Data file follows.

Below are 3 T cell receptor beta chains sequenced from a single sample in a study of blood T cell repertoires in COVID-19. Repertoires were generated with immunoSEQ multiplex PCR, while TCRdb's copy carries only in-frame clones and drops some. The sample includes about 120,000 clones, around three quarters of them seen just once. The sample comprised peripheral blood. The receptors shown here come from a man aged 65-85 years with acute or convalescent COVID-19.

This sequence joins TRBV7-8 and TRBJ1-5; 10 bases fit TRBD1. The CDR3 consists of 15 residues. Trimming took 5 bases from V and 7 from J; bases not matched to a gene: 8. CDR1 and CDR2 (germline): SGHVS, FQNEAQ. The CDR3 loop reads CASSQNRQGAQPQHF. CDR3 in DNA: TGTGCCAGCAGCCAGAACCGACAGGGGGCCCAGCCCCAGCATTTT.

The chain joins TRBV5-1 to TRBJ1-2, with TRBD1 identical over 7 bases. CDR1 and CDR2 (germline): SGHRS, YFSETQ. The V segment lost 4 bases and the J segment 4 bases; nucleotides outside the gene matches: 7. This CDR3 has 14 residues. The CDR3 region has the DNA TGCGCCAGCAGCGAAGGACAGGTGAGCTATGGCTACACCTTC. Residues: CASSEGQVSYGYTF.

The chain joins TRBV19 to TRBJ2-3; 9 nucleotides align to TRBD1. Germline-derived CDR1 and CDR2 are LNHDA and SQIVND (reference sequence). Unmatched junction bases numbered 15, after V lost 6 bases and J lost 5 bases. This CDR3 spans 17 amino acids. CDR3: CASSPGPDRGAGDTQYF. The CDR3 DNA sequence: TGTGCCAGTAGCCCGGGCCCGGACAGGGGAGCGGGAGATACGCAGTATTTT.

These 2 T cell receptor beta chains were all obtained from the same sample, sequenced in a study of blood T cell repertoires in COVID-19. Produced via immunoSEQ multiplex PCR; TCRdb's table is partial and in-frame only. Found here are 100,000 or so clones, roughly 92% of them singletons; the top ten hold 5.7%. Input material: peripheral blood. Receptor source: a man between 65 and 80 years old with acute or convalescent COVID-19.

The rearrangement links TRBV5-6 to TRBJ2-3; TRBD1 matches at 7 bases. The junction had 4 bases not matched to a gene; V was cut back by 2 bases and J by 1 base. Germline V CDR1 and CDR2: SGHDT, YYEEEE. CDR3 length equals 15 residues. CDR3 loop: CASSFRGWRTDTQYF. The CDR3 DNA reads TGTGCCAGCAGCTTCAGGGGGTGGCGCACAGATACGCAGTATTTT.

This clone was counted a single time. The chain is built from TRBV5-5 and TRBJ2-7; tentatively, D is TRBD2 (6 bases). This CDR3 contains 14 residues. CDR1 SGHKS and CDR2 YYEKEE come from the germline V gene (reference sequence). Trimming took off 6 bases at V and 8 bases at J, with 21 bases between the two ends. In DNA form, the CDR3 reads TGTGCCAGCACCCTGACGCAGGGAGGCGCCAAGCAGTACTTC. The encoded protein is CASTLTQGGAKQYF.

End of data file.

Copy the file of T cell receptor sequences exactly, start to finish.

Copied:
Below are 3 T cell receptor beta chains sequenced from a single sample in a study of blood T cell repertoires in COVID-19. Repertoires were generated with immunoSEQ multiplex PCR, while TCRdb's copy carries only in-frame clones and drops some. The sample includes about 120,000 clones, around three quarters of them seen just once. The sample comprised peripheral blood. The receptors shown here come from a man aged 65-85 years with acute or convalescent COVID-19.

This sequence joins TRBV7-8 and TRBJ1-5; 10 bases fit TRBD1. The CDR3 consists of 15 residues. Trimming took 5 bases from V and 7 from J; bases not matched to a gene: 8. CDR1 and CDR2 (germline): SGHVS, FQNEAQ. The CDR3 loop reads CASSQNRQGAQPQHF. CDR3 in DNA: TGTGCCAGCAGCCAGAACCGACAGGGGGCCCAGCCCCAGCATTTT.

The chain joins TRBV5-1 to TRBJ1-2, with TRBD1 identical over 7 bases. CDR1 and CDR2 (germline): SGHRS, YFSETQ. The V segment lost 4 bases and the J segment 4 bases; nucleotides outside the gene matches: 7. This CDR3 has 14 residues. The CDR3 region has the DNA TGCGCCAGCAGCGAAGGACAGGTGAGCTATGGCTACACCTTC. Residues: CASSEGQVSYGYTF.

The chain joins TRBV19 to TRBJ2-3; 9 nucleotides align to TRBD1. Germline-derived CDR1 and CDR2 are LNHDA and SQIVND (reference sequence). Unmatched junction bases numbered 15, after V lost 6 bases and J lost 5 bases. This CDR3 spans 17 amino acids. CDR3: CASSPGPDRGAGDTQYF. The CDR3 DNA sequence: TGTGCCAGTAGCCCGGGCCCGGACAGGGGAGCGGGAGATACGCAGTATTTT.

These 2 T cell receptor beta chains were all obtained from the same sample, sequenced in a study of blood T cell repertoires in COVID-19. Produced via immunoSEQ multiplex PCR; TCRdb's table is partial and in-frame only. Found here are 100,000 or so clones, roughly 92% of them singletons; the top ten hold 5.7%. Input material: peripheral blood. Receptor source: a man between 65 and 80 years old with acute or convalescent COVID-19.

The rearrangement links TRBV5-6 to TRBJ2-3; TRBD1 matches at 7 bases. The junction had 4 bases not matched to a gene; V was cut back by 2 bases and J by 1 base. Germline V CDR1 and CDR2: SGHDT, YYEEEE. CDR3 length equals 15 residues. CDR3 loop: CASSFRGWRTDTQYF. The CDR3 DNA reads TGTGCCAGCAGCTTCAGGGGGTGGCGCACAGATACGCAGTATTTT.

This clone was counted a single time. The chain is built from TRBV5-5 and TRBJ2-7; tentatively, D is TRBD2 (6 bases). This CDR3 contains 14 residues. CDR1 SGHKS and CDR2 YYEKEE come from the germline V gene (reference sequence). Trimming took off 6 bases at V and 8 bases at J, with 21 bases between the two ends. In DNA form, the CDR3 reads TGTGCCAGCACCCTGACGCAGGGAGGCGCCAAGCAGTACTTC. The encoded protein is CASTLTQGGAKQYF.